After two long months, the Peter Bol EPO-doping saga has concluded. Two independent laboratories have cleared the Australian 800m runner of ever using the banned substance, noting a “catastrophic blunder” in testing from Sports Integrity Australia (SIA).
Sports Integrity Australia have a lot to answer for. So far all our requests to have an open dialogue with them have been met with silence. To say we are frustrated is an understatement. pic.twitter.com/FOqpjm02XF
— fast8trackclub (@fast8trackclub) March 28, 2023
In January, the 29-year-old faced a four-year suspension after he returned a positive result for the banned substance erythropoietin (EPO) from a urine sample taken in October. Upon further investigation, according to Sports Integrity Australia, neither of Bol’s A or B samples showed the presence of EPO in his urine: “Only naturally occurring endogenous erythropoietin was present during both tests.”
Bol Said In an interview with Australia’s 9News that the entire process from the SIA was nothing but unfair to him. “To accuse me of doping without scientific proof… it’s tough, but deep down, I knew I was innocent,” said Bol.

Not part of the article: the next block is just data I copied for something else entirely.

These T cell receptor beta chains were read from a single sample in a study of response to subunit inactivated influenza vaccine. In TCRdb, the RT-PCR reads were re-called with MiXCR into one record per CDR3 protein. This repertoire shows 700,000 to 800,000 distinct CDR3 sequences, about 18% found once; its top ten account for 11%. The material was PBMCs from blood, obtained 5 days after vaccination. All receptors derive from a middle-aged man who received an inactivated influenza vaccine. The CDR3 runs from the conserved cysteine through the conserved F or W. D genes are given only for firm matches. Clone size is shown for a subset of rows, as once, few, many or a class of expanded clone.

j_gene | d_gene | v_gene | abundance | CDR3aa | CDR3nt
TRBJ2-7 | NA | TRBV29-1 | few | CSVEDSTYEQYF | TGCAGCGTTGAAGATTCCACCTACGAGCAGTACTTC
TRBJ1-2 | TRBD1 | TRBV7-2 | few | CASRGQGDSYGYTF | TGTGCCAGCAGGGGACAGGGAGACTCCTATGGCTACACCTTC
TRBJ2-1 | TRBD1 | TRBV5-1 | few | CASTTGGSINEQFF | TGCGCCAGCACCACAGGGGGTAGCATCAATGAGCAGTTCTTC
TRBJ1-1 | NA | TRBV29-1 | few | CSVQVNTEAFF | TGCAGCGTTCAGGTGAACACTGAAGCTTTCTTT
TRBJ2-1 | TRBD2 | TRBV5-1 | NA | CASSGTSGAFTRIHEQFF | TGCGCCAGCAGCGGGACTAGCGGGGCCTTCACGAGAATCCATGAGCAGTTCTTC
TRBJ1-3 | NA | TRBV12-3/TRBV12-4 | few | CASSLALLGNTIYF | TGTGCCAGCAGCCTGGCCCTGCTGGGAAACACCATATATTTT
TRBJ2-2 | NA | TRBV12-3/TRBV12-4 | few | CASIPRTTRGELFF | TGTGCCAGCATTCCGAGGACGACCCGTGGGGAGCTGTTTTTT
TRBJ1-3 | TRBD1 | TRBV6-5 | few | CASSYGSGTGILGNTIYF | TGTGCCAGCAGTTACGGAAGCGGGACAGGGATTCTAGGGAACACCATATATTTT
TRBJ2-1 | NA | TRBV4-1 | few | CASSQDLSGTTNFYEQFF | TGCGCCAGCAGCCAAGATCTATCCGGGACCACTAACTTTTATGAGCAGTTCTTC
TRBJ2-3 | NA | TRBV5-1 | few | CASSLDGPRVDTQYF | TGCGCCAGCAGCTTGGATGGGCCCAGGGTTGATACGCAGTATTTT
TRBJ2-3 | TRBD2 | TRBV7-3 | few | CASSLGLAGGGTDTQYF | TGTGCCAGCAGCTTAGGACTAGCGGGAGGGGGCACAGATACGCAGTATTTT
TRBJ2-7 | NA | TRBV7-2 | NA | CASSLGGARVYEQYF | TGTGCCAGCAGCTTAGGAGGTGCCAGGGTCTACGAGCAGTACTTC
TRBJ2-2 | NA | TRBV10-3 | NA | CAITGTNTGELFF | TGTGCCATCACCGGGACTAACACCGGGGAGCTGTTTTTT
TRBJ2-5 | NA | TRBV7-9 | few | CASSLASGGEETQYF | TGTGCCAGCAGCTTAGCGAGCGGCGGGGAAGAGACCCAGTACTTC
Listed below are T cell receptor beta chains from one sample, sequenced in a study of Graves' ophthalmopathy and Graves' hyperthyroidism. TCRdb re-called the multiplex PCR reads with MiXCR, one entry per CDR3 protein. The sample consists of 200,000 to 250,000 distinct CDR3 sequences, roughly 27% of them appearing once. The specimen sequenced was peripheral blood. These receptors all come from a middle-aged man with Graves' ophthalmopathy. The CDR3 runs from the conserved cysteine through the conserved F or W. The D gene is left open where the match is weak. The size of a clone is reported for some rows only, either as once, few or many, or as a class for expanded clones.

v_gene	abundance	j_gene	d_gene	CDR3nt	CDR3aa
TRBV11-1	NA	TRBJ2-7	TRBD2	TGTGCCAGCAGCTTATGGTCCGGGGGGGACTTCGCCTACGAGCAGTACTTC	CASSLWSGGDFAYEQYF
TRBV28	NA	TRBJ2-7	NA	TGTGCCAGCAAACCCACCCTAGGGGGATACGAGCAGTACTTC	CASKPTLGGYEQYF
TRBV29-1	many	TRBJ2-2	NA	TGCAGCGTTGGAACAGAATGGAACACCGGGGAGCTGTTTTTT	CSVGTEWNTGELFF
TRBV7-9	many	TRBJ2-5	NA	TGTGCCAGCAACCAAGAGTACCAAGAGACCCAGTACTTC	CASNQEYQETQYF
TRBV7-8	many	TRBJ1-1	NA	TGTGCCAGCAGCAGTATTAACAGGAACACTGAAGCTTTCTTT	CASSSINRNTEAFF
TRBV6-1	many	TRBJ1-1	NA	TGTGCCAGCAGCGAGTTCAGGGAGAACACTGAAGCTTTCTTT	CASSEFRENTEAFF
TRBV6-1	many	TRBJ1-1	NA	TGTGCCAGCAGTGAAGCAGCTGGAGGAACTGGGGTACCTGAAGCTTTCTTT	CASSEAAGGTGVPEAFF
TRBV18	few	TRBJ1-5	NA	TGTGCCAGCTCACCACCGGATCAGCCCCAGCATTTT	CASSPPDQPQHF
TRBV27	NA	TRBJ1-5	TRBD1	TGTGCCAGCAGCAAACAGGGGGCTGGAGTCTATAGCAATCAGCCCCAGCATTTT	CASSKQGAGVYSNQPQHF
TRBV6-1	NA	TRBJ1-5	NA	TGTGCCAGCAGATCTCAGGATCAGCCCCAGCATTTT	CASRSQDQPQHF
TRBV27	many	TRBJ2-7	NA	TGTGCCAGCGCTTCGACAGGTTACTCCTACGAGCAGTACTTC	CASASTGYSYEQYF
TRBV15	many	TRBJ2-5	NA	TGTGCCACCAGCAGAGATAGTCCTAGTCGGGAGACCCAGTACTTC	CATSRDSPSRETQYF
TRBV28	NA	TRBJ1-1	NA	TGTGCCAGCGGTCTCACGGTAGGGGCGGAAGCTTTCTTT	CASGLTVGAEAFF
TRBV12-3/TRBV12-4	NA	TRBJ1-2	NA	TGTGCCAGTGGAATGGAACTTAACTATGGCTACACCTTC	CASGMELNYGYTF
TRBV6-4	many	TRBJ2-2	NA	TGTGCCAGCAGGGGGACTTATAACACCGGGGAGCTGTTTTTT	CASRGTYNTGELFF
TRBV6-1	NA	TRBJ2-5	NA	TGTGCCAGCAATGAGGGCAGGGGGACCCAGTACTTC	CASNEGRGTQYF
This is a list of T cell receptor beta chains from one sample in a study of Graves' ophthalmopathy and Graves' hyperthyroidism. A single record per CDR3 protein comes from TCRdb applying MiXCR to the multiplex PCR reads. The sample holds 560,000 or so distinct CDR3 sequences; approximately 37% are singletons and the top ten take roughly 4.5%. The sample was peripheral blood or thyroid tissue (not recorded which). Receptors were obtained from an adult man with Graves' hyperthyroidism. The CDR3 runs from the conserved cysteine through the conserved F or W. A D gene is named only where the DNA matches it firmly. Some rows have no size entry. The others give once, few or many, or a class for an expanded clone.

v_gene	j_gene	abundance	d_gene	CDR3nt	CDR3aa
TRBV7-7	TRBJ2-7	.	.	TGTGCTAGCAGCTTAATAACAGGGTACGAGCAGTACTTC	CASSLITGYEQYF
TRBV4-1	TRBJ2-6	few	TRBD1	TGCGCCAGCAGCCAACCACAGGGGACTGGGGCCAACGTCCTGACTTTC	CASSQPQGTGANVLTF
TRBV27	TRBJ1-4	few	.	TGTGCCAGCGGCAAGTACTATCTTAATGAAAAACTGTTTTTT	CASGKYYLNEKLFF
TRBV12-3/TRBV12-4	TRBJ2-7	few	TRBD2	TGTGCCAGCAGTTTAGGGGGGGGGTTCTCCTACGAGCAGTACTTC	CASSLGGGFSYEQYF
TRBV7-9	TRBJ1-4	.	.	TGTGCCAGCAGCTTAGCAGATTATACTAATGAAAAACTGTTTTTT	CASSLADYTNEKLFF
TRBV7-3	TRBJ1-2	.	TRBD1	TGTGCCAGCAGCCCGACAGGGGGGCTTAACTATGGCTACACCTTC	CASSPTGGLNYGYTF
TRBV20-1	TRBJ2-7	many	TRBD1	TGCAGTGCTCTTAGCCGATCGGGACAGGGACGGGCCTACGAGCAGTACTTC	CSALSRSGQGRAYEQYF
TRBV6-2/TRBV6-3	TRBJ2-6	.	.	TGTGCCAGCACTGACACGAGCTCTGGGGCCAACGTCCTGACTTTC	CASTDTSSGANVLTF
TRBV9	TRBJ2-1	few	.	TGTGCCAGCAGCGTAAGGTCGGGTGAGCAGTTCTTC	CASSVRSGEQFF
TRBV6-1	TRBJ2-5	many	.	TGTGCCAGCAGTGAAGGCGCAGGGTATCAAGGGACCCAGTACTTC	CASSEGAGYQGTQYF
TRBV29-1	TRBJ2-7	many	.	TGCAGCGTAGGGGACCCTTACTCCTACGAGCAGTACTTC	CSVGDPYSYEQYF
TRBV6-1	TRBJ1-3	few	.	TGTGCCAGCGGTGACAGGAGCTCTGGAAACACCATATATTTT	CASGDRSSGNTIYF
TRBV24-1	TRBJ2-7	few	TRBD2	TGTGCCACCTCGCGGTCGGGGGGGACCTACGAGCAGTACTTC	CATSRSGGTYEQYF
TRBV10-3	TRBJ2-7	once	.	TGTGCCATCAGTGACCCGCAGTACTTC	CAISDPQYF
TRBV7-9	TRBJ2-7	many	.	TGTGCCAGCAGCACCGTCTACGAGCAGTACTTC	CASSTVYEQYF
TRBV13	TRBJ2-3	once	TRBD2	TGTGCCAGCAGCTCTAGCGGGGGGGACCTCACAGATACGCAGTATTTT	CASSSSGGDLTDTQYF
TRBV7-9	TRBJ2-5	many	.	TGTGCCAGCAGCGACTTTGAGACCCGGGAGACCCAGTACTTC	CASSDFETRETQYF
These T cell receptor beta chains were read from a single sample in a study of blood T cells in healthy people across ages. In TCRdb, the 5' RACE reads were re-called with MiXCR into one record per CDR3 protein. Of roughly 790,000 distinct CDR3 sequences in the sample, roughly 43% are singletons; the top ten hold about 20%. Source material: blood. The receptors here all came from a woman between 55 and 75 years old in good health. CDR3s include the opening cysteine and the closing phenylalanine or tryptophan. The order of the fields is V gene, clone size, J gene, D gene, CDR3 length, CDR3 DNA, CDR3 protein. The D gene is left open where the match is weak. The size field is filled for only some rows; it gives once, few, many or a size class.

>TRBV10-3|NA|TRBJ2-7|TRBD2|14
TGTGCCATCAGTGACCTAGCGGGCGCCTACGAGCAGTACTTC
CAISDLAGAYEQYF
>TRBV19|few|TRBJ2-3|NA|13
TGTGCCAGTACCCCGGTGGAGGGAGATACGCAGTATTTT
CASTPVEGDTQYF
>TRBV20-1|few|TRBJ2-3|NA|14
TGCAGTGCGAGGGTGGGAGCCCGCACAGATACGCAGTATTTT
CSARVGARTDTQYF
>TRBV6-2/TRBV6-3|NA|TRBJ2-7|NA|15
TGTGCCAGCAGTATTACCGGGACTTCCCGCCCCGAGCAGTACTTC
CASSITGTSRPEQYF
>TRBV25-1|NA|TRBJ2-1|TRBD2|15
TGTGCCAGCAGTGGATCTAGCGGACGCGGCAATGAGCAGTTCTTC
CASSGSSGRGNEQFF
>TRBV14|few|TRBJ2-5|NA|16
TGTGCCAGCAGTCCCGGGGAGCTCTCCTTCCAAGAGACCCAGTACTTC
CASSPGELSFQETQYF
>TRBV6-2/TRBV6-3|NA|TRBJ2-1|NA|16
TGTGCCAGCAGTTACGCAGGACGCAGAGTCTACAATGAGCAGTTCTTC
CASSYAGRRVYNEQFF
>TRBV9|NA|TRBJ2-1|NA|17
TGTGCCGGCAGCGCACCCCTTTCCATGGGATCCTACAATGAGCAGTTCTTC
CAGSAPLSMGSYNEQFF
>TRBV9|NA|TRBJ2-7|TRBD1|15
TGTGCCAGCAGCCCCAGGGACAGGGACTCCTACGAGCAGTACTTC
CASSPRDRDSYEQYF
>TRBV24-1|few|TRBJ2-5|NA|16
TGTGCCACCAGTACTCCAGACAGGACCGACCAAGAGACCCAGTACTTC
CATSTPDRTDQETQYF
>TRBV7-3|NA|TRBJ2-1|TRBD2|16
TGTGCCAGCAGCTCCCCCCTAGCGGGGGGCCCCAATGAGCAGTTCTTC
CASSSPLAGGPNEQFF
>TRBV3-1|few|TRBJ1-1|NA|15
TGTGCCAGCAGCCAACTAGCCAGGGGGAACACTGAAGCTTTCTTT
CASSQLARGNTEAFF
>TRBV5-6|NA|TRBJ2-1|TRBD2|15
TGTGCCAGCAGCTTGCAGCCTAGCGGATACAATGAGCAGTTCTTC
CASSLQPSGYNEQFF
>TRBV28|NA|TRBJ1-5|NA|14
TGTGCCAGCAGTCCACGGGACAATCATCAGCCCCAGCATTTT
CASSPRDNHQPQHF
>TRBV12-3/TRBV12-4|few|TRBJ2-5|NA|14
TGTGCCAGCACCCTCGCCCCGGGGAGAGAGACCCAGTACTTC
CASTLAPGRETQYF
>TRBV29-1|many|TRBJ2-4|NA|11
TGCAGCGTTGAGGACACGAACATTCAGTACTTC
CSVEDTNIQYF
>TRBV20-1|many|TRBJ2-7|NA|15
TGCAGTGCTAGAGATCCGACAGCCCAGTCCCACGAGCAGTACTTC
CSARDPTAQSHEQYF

He became a household name in Australia at the 2020 Tokyo Olympics after breaking two national records in qualifying to reach the men’s 800m final, where he finished fourth. At the 2022 Commonwealth Games in Birmingham, UK, he won silver in the 800m behind Kenya’s Wyclife Kinyamal.
Throughout the process, Bol hired a lawyer and stressed his innocence on social media, saying he would do whatever was necessary to clear his name. “I told everyone that I was innocent and asked everyone in Australia to believe me and let the process play out,” Bol wrote on Twitter.
Bol voluntarily handed over his laptop, iPad and phone to the SIA to help prove his innocence and paid $1,200 to have his B-sample tested.
During the investigation process, a group of Norwegian scientists raised their doubts about Peter Bol’s positive A-sample, saying the testing for EPO by the World Anti-Doping Agency remains subjective, especially in cases such as Bol’s, which delivered a “borderline” positive result.
According to the sydney heraldhis legal team sent a letter to SIA demanding the ongoing investigation into the 800m runner to end.
The letter includes two independent expert analyzes of Bol’s urine sample from October last year “never showed the presence of any synthetic EPO” and that “inexperience and incompetence at the Australian Sports Drug Testing Laboratory (ASDTL) led to an incorrect determination” of his positive A-sample.
Last month, the SIA lifted Bol’s suspension allowing him to return to training after the B-sample tested by the World Anti-Doping Authority (WADA) returned an atypical finding.
Bol said he does not intend to sue SIA for damages, although his legal costs are around $50,000.
“I want SIA to see this situation as an opportunity to improve,” he said to the Sydney Herald. “Not me trying to fight them. We’ve been transparent the whole time. They should be the same. What my family has gone through should never happen, but it did happen, and we want people to be held accountable.”